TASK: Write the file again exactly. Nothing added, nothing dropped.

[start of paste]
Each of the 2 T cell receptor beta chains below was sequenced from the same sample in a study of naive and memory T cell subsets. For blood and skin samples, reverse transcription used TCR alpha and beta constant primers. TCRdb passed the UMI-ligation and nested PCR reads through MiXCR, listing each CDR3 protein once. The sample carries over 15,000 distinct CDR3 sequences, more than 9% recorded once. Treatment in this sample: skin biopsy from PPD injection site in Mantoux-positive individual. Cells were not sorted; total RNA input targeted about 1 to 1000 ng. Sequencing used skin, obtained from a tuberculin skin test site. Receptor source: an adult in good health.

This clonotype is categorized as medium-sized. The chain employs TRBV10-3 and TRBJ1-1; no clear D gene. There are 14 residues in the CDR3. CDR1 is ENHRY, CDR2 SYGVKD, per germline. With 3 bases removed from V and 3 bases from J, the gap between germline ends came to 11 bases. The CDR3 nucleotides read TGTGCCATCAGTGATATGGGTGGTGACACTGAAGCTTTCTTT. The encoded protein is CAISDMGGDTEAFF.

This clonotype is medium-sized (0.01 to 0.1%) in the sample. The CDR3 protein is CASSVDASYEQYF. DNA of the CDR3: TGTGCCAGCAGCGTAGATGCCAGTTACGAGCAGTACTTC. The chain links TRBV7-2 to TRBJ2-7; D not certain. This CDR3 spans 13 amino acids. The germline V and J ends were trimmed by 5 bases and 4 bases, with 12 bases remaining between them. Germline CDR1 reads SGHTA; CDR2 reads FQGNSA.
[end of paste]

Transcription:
Each of the 2 T cell receptor beta chains below was sequenced from the same sample in a study of naive and memory T cell subsets. For blood and skin samples, reverse transcription used TCR alpha and beta constant primers. TCRdb passed the UMI-ligation and nested PCR reads through MiXCR, listing each CDR3 protein once. The sample carries over 15,000 distinct CDR3 sequences, more than 9% recorded once. Treatment in this sample: skin biopsy from PPD injection site in Mantoux-positive individual. Cells were not sorted; total RNA input targeted about 1 to 1000 ng. Sequencing used skin, obtained from a tuberculin skin test site. Receptor source: an adult in good health.

This clonotype is categorized as medium-sized. The chain employs TRBV10-3 and TRBJ1-1; no clear D gene. There are 14 residues in the CDR3. CDR1 is ENHRY, CDR2 SYGVKD, per germline. With 3 bases removed from V and 3 bases from J, the gap between germline ends came to 11 bases. The CDR3 nucleotides read TGTGCCATCAGTGATATGGGTGGTGACACTGAAGCTTTCTTT. The encoded protein is CAISDMGGDTEAFF.

This clonotype is medium-sized (0.01 to 0.1%) in the sample. The CDR3 protein is CASSVDASYEQYF. DNA of the CDR3: TGTGCCAGCAGCGTAGATGCCAGTTACGAGCAGTACTTC. The chain links TRBV7-2 to TRBJ2-7; D not certain. This CDR3 spans 13 amino acids. The germline V and J ends were trimmed by 5 bases and 4 bases, with 12 bases remaining between them. Germline CDR1 reads SGHTA; CDR2 reads FQGNSA.